(CNSNews.com) – Disney’s newly-released “Mulan” has run into a storm of international criticism over the revelation that some scenes were filmed in China’s Xinjiang region – where the filmmakers thanked Chinese Communist Party bodies, including the propaganda department and a public security bureau.
Calls for a boycott of the movie are proliferating on social media, given global concern about the plight of Muslim minority Uighurs in the far-western region.
Chinese authorities are accused of incarcerating more than a million Muslims in internment (re-education) camps, amid claims of a deliberate campaign of coerced sterilizations of Uighur women of child-bearing age.
The Trump administration has led global condemnation of a situation which Secretary of State Mike Pompeo has labeled “the stain of the century,” imposing visa restrictions on CCP officials linked to the abuses, and barring the export of some products to Xinjiang.
Mulan, a live-action remake of a 1998 animation feature by the same name, is the story of a legendary Chinese female warrior. It began streaming on the Disney+ channel last week, an unconventional release decision related to the coronavirus pandemic.
In the credits, Disney offers “special thanks” to eight government departments in Xinjiang, including the region’s CCP publicity department and the “bureau of public security” for the city of Turpan.
On Twitter, the hashtag #BoycottMulan was trending on Tuesday. Even before the Xinjiang-related development, activists in Hong Kong had been calling for a boycott, after the film’s star, Chinese-born Liu Yifei, shared a CCP newspaper’s online post expressing support for Hong Kong police during upheavals in the city last August.
“Why we should #BoycottMulan? It’s about hypocrisy,” tweeted Hong Kong pro-democracy campaigner Nathan Law on Tuesday. “In Hollywood movies, they claim to embrace social justice. In fact, they kowtow to autocratic China disgracefully. They shamed themselves by upholding values they don’t even believe in. Movies, should be more than money.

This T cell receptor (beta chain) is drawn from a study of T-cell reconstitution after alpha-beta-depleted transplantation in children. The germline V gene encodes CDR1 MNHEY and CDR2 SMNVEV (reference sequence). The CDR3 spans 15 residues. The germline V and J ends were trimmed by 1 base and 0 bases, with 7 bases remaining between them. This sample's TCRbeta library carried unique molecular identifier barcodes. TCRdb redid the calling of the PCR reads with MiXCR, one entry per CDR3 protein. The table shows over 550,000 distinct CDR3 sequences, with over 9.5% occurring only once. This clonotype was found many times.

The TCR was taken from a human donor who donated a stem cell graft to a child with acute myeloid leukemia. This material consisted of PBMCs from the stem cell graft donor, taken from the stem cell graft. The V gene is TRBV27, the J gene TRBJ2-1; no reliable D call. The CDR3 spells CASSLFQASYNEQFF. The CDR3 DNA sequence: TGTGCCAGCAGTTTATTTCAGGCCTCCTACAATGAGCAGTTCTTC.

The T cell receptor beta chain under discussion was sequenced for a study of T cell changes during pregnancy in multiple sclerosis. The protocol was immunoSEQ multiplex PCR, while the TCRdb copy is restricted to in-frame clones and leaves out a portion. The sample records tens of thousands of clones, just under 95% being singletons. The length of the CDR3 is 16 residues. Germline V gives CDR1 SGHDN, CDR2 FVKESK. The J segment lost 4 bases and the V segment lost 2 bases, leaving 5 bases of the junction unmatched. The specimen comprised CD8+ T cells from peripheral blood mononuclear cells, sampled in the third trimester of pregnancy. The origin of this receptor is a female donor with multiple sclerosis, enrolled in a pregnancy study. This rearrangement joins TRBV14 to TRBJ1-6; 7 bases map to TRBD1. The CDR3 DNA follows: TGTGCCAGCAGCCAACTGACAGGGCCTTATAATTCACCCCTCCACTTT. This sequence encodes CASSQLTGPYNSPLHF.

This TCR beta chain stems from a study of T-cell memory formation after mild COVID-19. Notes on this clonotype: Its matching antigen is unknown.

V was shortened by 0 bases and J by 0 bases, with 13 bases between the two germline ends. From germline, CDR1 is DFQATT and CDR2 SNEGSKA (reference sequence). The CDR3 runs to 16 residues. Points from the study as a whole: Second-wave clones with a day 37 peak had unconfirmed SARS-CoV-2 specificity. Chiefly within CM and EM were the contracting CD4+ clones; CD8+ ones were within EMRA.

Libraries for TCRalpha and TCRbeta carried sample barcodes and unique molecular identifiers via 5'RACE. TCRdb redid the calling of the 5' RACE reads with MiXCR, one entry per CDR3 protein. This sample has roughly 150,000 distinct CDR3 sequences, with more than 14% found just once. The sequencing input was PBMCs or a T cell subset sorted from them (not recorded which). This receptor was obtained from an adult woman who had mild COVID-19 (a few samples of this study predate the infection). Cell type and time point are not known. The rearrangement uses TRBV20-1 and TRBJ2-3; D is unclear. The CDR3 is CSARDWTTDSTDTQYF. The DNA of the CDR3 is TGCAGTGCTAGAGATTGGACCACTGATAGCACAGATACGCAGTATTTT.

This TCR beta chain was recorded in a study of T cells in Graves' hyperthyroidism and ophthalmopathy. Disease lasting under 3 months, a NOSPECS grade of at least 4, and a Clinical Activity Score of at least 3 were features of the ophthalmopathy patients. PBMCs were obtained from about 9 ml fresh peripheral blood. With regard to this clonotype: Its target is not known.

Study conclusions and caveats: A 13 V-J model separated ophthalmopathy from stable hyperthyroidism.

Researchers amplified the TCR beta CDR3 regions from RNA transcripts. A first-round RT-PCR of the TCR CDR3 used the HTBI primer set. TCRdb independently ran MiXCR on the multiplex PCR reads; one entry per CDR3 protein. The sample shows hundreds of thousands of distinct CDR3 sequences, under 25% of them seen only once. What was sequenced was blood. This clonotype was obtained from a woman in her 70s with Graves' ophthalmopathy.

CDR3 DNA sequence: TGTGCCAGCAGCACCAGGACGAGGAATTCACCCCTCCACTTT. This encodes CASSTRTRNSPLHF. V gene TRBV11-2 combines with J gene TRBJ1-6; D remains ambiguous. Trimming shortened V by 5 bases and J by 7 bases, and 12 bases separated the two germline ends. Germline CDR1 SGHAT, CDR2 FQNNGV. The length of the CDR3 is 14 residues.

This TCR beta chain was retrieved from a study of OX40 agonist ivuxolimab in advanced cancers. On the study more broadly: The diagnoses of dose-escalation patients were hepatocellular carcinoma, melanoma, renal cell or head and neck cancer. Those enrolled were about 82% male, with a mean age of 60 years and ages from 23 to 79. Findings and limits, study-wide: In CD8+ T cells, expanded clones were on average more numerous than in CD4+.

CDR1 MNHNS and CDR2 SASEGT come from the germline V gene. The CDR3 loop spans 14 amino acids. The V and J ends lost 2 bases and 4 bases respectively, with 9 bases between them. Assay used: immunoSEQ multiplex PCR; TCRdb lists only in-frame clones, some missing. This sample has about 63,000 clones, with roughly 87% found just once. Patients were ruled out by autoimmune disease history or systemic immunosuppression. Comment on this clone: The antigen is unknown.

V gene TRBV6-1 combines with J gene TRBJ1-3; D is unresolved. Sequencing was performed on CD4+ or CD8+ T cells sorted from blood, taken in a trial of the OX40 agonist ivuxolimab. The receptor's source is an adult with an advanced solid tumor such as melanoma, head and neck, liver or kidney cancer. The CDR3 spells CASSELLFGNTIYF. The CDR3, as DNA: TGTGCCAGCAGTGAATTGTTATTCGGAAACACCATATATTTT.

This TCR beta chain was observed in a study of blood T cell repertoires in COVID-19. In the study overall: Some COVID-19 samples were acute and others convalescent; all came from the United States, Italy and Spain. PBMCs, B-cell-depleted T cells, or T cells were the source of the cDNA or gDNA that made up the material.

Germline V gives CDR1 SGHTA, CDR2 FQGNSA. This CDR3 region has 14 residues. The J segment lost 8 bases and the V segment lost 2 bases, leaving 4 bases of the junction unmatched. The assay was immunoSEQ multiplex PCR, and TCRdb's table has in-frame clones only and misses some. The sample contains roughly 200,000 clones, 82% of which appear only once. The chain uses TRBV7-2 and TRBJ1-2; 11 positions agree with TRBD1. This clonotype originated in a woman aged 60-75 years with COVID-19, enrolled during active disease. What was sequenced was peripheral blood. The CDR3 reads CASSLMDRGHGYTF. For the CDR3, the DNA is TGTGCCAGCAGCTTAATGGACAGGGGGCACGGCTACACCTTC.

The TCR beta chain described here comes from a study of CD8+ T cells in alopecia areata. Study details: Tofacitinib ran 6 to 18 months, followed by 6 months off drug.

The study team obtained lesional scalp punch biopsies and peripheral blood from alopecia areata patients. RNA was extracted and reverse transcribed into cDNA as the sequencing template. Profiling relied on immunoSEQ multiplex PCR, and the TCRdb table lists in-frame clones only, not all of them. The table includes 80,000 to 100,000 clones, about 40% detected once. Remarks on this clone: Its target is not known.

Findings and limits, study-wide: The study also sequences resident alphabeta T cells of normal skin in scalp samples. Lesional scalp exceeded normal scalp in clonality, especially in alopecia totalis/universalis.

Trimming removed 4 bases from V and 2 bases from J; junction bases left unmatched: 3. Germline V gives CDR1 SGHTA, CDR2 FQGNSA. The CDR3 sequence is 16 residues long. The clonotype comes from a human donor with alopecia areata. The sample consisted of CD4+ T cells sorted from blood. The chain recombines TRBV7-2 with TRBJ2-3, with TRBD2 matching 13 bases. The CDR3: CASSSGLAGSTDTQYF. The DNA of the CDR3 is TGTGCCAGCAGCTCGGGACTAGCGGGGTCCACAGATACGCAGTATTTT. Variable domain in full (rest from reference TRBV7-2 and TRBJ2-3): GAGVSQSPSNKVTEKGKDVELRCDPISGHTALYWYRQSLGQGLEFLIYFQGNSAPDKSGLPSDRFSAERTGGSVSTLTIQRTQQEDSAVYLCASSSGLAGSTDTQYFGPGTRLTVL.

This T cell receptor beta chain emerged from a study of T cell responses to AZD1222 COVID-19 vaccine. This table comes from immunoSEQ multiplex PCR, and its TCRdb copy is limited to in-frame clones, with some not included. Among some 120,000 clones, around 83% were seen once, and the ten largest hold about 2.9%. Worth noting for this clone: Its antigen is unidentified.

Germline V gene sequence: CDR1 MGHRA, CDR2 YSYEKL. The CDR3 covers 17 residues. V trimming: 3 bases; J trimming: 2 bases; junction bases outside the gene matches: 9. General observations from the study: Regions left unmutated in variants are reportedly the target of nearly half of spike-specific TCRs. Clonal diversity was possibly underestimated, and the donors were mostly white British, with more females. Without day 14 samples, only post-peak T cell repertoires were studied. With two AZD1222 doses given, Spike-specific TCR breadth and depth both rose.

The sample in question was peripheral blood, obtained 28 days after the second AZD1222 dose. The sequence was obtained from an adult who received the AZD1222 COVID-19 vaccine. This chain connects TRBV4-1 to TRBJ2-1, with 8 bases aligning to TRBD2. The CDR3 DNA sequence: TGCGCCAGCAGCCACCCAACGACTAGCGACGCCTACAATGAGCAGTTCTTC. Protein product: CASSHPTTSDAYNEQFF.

(Law recently fled the territory for Britain after the controversial national security law imposed by Beijing came into effect.)
Disney has not commented publicly about the controversy, and queries sent to the company’s press office brought no response by press time.
China is today the second-biggest movie market in the world, and the movie industry – like corporations in many other sectors – is anxious to tap into it.
The row comes less than two months after Attorney General Bill Barr, in a major speech on China, accused Hollywood of kowtowing to China in various ways, including censoring films to placate the CCP
One of the examples he offered dealt with Disney, which Barr recalled had apologized to China after its movies were banned there in response to a 1997 film about the Dalai Lama, the Tibetan Buddhist leader reviled by Beijing as a dangerous “splittist.”
“The Chinese Communist Party thinks in terms of decades and centuries, while we tend to focus on the next quarterly earnings report,” Barr said. “But if Disney and other American corporations continue to bow to Beijing, they risk undermining both their own future competitiveness and prosperity, as well as the classical liberal order that has allowed them to thrive.”
Sen. Tom Cotton (R-Ark.), a leading critic of the CCP in Congress, tweeted Tuesday, “Disney is addicted to Chinese cash and will do just about anything to please the Communist Party. Disney even thanked the CCP thugs who are locking up people in concentration camps. This is evil behavior from a once-great American company.”
In London, Conservative lawmaker and former party leader Iain Duncan Smith raised the issue in parliament.
“The Disney company, it appears now, worked with the security services in Xinjiang [region],” he said. “That is the place that the Uighurs have suffered the most appalling abuse. It is these very security services that have been responsible for the forced sterilization of Uighur women. It is these very security services that have been rounding up those who have not cooperated, sending them to re-education camps.”
After initially denying the existence of the camps, China then said they were “vocational education” centers, designed to de-radicalize Muslims as part of its campaign against terrorism and extremism.